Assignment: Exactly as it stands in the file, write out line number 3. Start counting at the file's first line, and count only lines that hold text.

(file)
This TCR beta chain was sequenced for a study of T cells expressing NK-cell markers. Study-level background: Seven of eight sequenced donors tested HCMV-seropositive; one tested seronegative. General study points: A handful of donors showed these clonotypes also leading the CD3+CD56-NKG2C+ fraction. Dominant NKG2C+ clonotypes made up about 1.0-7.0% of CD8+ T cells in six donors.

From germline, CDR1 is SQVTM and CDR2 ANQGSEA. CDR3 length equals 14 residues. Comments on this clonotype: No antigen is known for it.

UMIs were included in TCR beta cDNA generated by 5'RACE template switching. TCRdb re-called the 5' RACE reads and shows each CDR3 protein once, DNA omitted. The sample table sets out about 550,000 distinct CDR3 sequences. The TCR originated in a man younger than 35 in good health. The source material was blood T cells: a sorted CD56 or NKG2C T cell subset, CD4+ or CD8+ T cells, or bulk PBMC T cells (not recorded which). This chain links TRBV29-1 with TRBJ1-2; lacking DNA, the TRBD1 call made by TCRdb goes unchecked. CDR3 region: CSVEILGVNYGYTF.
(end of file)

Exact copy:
UMIs were included in TCR beta cDNA generated by 5'RACE template switching. TCRdb re-called the 5' RACE reads and shows each CDR3 protein once, DNA omitted. The sample table sets out about 550,000 distinct CDR3 sequences. The TCR originated in a man younger than 35 in good health. The source material was blood T cells: a sorted CD56 or NKG2C T cell subset, CD4+ or CD8+ T cells, or bulk PBMC T cells (not recorded which). This chain links TRBV29-1 with TRBJ1-2; lacking DNA, the TRBD1 call made by TCRdb goes unchecked. CDR3 region: CSVEILGVNYGYTF.